d. As the distance is increased by a factor of 12 (24 m is 12 times 2 m), the intensity level is reduced by a factor of 144. The new intensity is 8.0 x10-3 W/m2/ 144 = 1.4 x10-5 W/m2.

e. As the distance is increased by a factor of 23.05 (46.1 m is 23.05 times 2 m), the intensity level is reduced by a factor of 531. The new intensity is 8.0 x10-3 W/m2/ 531 = 1.5 x10-5 W/m2.



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Intensity and the Decibel Scale


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57. Ben Stupid is sitting 2.0 m in front of the speakers on the stage at the Twisted Brother concert. The decibel rating of the sound heard there is 110 dB. What would be the decibel rating at a location of ...

  1. ... 4.0 m from the speaker?
  2. ... 6.0 m from the speaker?
  3. ... 20.0 m from the speaker?

Answer: See answers below.

This problem is similar to the last problem in that it tests your understanding of the inverse square law. There is however a slight twist. The decibel rating is given and since the decibel scale is logarithmic, we must first find the intensity level before we do the division. A decibel rating of 110 db is equivalent to an intensity level of 1011 times the threshold of hearing (1 x 10-12 W/m2). So the intensity level at 2.0 m from the speaker is 0.1 W/m2. Now the inverse square law is applied; the intensity of a sound varies inversely with the square of the distance from the source of the sound.

I = k • (1/R2)

a. As the distance is doubled (4 m is two times 2 m), the intensity level is reduced by a factor of 4. The new intensity is 0.1 W/m2/ 4 = 0.025 W/m2 or 2.5 x10-2 W/m2. This converts to a decibel rating of 104 dB.

b. As the distance is tripled (6 m is three times 2 m), the intensity level is reduced by a factor of 9. The new intensity is 0.1 W/m2/ 9 = 0.011 W/m2 or 1.1 x10-2 W/m2. This converts to a decibel rating of 101 dB (100.5 dB).

c. As the distance is increased by a factor of 10 (20 m is 10 times 2 m), the intensity level is reduced by a factor of 100. The new intensity is 0.1 W/m2/ 100 = 0.0010 W/m2 or 1.0 x10-3 W/m2This converts to a decibel rating of 90 dB.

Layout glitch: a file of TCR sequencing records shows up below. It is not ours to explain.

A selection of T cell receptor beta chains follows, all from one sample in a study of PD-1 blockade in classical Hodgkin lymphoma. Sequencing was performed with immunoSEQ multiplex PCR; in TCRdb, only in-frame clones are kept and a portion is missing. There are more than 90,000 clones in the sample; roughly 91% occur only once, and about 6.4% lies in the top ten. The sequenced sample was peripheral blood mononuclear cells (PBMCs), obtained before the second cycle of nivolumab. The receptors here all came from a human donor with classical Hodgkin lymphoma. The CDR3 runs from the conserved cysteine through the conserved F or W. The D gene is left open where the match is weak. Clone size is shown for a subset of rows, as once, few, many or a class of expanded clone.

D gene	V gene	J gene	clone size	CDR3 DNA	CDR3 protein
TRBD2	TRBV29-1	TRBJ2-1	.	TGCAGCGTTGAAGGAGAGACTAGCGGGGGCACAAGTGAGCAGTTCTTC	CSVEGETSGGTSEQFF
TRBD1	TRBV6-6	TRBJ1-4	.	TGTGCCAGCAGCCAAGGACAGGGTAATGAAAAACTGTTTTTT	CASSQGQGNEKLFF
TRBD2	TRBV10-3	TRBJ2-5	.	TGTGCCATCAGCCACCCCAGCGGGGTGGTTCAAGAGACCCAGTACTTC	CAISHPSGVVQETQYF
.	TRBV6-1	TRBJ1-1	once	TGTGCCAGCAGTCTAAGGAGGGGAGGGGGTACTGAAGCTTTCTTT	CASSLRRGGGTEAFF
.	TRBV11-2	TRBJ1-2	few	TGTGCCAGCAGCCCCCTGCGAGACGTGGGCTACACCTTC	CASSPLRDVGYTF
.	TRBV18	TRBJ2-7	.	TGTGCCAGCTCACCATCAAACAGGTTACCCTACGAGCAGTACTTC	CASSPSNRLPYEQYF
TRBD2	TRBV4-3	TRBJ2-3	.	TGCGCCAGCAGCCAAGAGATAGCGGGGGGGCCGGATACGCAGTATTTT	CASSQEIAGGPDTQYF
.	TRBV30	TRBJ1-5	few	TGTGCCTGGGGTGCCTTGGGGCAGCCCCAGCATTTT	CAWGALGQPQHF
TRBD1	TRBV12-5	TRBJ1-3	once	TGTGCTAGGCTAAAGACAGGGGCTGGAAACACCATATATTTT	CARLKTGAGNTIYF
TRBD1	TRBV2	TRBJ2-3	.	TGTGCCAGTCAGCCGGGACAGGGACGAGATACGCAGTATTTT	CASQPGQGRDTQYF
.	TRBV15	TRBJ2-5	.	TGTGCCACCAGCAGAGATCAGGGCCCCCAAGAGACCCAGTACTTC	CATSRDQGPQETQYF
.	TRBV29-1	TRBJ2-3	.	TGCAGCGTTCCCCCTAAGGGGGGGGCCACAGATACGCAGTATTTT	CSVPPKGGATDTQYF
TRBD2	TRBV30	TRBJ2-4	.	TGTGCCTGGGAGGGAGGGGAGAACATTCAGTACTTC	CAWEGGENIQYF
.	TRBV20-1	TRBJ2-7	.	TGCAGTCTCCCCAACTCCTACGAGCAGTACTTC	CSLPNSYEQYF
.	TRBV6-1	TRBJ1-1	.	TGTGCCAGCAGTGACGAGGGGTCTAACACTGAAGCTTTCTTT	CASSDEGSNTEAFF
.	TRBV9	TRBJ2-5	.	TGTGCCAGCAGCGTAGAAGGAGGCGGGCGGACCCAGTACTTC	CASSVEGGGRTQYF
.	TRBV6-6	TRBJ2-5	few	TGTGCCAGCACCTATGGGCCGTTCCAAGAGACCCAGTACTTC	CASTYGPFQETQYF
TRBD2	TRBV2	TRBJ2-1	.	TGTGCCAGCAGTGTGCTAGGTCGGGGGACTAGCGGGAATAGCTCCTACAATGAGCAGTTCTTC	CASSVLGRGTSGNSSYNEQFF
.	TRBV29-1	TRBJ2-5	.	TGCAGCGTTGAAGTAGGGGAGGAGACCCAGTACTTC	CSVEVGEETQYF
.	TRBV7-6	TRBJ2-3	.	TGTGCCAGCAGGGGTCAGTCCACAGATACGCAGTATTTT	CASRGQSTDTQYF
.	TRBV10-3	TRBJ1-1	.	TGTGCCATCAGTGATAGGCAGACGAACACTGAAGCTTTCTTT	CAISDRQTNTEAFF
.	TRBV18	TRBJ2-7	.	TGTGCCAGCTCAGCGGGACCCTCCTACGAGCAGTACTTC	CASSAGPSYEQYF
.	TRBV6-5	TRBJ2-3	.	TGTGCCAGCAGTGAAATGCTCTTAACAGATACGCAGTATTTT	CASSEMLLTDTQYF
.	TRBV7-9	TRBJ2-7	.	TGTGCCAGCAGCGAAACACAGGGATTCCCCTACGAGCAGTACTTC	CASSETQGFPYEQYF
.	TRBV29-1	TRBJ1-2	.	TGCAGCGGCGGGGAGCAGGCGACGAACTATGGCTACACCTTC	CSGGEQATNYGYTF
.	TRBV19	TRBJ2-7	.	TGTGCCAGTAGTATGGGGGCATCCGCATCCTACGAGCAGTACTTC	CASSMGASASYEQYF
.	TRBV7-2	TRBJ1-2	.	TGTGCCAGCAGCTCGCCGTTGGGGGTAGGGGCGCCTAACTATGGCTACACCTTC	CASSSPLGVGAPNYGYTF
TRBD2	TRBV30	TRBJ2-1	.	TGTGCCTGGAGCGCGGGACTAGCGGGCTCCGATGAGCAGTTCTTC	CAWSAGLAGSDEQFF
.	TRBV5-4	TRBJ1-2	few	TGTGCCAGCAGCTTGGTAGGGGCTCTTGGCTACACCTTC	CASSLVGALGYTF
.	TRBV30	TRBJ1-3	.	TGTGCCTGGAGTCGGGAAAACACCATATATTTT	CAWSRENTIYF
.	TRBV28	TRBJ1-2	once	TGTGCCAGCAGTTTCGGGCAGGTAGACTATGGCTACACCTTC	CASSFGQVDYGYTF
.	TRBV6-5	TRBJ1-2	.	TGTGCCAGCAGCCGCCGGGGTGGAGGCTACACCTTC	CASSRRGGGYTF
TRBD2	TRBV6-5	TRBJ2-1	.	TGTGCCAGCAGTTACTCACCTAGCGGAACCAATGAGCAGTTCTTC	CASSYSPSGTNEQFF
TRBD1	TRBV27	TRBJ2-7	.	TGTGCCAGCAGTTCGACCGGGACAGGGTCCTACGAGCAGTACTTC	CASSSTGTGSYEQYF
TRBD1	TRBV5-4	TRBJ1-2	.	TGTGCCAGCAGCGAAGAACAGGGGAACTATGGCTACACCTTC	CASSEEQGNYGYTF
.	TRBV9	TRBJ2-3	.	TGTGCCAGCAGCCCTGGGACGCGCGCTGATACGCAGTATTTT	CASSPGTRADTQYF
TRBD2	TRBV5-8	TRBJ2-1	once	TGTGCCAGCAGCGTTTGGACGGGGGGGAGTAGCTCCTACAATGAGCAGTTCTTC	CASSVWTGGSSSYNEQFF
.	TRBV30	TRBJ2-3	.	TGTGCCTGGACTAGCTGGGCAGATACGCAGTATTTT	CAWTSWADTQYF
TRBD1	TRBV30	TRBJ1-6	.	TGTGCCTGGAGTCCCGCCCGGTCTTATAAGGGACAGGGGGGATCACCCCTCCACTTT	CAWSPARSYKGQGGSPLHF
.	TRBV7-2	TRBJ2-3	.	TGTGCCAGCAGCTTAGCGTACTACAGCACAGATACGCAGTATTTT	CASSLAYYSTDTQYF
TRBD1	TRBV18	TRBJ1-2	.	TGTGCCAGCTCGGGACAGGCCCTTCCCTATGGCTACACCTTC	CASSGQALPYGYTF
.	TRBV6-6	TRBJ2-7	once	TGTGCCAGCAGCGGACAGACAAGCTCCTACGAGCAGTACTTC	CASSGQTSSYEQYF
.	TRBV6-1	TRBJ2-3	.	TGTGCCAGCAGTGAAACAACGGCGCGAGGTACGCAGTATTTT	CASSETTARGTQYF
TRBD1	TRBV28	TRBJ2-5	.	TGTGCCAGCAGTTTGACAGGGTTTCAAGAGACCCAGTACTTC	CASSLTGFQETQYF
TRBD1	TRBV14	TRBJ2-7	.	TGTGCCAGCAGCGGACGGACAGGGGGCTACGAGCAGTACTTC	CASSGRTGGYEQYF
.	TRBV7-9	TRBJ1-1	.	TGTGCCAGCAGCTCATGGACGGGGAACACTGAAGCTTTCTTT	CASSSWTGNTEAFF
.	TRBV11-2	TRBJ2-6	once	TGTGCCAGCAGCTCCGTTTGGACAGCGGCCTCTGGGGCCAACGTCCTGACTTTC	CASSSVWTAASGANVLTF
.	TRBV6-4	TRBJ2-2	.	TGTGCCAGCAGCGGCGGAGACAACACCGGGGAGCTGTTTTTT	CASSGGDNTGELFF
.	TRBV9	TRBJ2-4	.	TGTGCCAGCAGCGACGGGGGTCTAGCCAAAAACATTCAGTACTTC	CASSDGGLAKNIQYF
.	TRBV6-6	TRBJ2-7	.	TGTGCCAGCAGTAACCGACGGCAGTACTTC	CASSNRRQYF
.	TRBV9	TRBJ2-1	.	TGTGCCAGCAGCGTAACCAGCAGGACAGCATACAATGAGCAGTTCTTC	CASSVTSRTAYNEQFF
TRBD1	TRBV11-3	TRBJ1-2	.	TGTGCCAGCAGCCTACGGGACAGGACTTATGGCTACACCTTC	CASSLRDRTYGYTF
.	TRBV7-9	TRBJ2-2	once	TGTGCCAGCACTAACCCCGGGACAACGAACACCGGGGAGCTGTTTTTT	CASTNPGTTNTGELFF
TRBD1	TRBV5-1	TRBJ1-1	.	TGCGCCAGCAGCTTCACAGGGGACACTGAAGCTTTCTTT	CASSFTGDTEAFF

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Intensity and the Decibel Scale


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58. Use the Doppler equation for a moving source to calculate the observed frequency for a 250.-Hz source of sound if it is moving with a speed of ____ . (Assume that the speed of sound in air is 340. m/s.)

  1. 30. m/s towards the observer.
  2. 30. m/s away from the observer.
  3. 300. m/s towards the observer.
  4. 300. m/s away from the observer.
  5. 320. m/s towards the observer.
  6. 335 m/s towards the observer.

Answers: See below.

The Doppler equation for determining the observed frequency for a moving source is:

fobserved = vsound / (vsound ± vsource) •fsource

 The + sign is used if the source moves away from the observer

The - sign is used if the source moves towards the observer.

 

If applied to this situation, vsound is 340 m/s and fsource is 250 Hz.

a. fobserved = (340. m/s)/(340. m/s - 30. m/s) • (250 Hz) = (340. m/s)/(310. m/s) • (250. Hz) = 274 Hz

b. fobserved = (340. m/s)/(340. m/s + 30. m/s) • (250 Hz) = (340. m/s)/(370. m/s) • (250. Hz) = 230. Hz

c. fobserved = (340. m/s)/(340. m/s - 300. m/s) • (250 Hz) = (340. m/s)/(40. m/s) • (250. Hz) = 2130 Hz (2125 Hz)

d. fobserved = (340. m/s)/(340. m/s + 300. m/s) • (250 Hz) = (340. m/s)/(640. m/s) • (250. Hz) = 133 Hz

e. fobserved = (340. m/s)/(340. m/s - 320. m/s) • (250 Hz) = (340. m/s)/(20. m/s) • (250. Hz) = 4250 Hz

f. fobserved = (340. m/s)/(340. m/s - 335 m/s) • (250 Hz) = (340. m/s)/(5 m/s) • (250. Hz) = 1.70 x 104 Hz



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59. Shirley Yackin is holding the phone cord in her hand. It is stretched to a length of 2.4 m and has a mass of 1.8 kg. If the tension in the phone cord is 2.5 N, then determine the speed of vibrations within the cord.


Answer: 1.8 m/s

The telephone cord acts as a guitar string. As such the speed of waves in the cord is given by the equation

v = SQRT(Ftens/ mu)

where Ftens is the tension in the cord in Newtons and mu is the linear density in kg/m. The tension is given and the mu value can be calculated:

mu = mass/length = (1.8 kg) / (2.4 m) = 0.75 kg/m

Now substitute mu and Ftens into the equation and solve for speed:

v = SQRT[(2.5 N) / (0.75 kg/m)] = SQRT(3.33) = 1.8 m/s (1.8257... m/s)